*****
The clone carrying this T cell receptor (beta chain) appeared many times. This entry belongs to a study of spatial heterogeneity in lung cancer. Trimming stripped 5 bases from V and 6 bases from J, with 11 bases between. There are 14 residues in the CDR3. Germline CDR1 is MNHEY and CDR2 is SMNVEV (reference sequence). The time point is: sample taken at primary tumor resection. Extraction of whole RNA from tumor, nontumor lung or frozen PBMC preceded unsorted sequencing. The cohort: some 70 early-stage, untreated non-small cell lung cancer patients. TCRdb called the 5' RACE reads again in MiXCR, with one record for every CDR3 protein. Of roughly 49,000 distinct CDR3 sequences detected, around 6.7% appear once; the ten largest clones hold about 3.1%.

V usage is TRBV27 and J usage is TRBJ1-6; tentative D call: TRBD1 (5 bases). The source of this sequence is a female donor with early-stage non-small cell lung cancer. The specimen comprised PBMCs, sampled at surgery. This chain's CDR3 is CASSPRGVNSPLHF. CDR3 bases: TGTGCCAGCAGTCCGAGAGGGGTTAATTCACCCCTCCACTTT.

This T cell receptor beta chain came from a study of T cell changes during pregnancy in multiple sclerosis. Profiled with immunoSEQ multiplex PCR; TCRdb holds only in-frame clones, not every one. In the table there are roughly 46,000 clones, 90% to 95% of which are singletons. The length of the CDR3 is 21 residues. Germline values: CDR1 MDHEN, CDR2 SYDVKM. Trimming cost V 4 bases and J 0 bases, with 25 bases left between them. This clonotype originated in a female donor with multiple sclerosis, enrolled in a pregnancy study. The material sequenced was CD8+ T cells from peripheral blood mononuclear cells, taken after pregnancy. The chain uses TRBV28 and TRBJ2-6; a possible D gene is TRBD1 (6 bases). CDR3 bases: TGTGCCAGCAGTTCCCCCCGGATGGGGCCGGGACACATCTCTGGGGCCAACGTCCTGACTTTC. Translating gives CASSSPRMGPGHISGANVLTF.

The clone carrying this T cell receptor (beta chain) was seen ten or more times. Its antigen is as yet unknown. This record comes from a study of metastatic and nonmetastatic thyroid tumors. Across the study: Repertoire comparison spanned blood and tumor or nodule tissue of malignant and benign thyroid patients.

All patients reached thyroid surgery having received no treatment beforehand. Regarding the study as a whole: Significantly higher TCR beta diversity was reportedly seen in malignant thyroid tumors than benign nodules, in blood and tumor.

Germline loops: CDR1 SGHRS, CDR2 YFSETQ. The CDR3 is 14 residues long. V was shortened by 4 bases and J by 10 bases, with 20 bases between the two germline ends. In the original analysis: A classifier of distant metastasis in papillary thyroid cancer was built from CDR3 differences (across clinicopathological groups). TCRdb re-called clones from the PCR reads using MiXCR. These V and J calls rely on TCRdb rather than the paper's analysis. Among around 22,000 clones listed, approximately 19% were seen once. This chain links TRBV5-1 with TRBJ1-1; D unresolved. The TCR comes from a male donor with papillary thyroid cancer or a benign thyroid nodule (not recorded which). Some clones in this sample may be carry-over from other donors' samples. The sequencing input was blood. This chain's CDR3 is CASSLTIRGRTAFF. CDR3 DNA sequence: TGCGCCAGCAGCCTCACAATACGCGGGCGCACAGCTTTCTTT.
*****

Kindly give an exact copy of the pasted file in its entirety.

The clone carrying this T cell receptor (beta chain) appeared many times. This entry belongs to a study of spatial heterogeneity in lung cancer. Trimming stripped 5 bases from V and 6 bases from J, with 11 bases between. There are 14 residues in the CDR3. Germline CDR1 is MNHEY and CDR2 is SMNVEV (reference sequence). The time point is: sample taken at primary tumor resection. Extraction of whole RNA from tumor, nontumor lung or frozen PBMC preceded unsorted sequencing. The cohort: some 70 early-stage, untreated non-small cell lung cancer patients. TCRdb called the 5' RACE reads again in MiXCR, with one record for every CDR3 protein. Of roughly 49,000 distinct CDR3 sequences detected, around 6.7% appear once; the ten largest clones hold about 3.1%.

V usage is TRBV27 and J usage is TRBJ1-6; tentative D call: TRBD1 (5 bases). The source of this sequence is a female donor with early-stage non-small cell lung cancer. The specimen comprised PBMCs, sampled at surgery. This chain's CDR3 is CASSPRGVNSPLHF. CDR3 bases: TGTGCCAGCAGTCCGAGAGGGGTTAATTCACCCCTCCACTTT.

This T cell receptor beta chain came from a study of T cell changes during pregnancy in multiple sclerosis. Profiled with immunoSEQ multiplex PCR; TCRdb holds only in-frame clones, not every one. In the table there are roughly 46,000 clones, 90% to 95% of which are singletons. The length of the CDR3 is 21 residues. Germline values: CDR1 MDHEN, CDR2 SYDVKM. Trimming cost V 4 bases and J 0 bases, with 25 bases left between them. This clonotype originated in a female donor with multiple sclerosis, enrolled in a pregnancy study. The material sequenced was CD8+ T cells from peripheral blood mononuclear cells, taken after pregnancy. The chain uses TRBV28 and TRBJ2-6; a possible D gene is TRBD1 (6 bases). CDR3 bases: TGTGCCAGCAGTTCCCCCCGGATGGGGCCGGGACACATCTCTGGGGCCAACGTCCTGACTTTC. Translating gives CASSSPRMGPGHISGANVLTF.

The clone carrying this T cell receptor (beta chain) was seen ten or more times. Its antigen is as yet unknown. This record comes from a study of metastatic and nonmetastatic thyroid tumors. Across the study: Repertoire comparison spanned blood and tumor or nodule tissue of malignant and benign thyroid patients.

All patients reached thyroid surgery having received no treatment beforehand. Regarding the study as a whole: Significantly higher TCR beta diversity was reportedly seen in malignant thyroid tumors than benign nodules, in blood and tumor.

Germline loops: CDR1 SGHRS, CDR2 YFSETQ. The CDR3 is 14 residues long. V was shortened by 4 bases and J by 10 bases, with 20 bases between the two germline ends. In the original analysis: A classifier of distant metastasis in papillary thyroid cancer was built from CDR3 differences (across clinicopathological groups). TCRdb re-called clones from the PCR reads using MiXCR. These V and J calls rely on TCRdb rather than the paper's analysis. Among around 22,000 clones listed, approximately 19% were seen once. This chain links TRBV5-1 with TRBJ1-1; D unresolved. The TCR comes from a male donor with papillary thyroid cancer or a benign thyroid nodule (not recorded which). Some clones in this sample may be carry-over from other donors' samples. The sequencing input was blood. This chain's CDR3 is CASSLTIRGRTAFF. CDR3 DNA sequence: TGCGCCAGCAGCCTCACAATACGCGGGCGCACAGCTTTCTTT.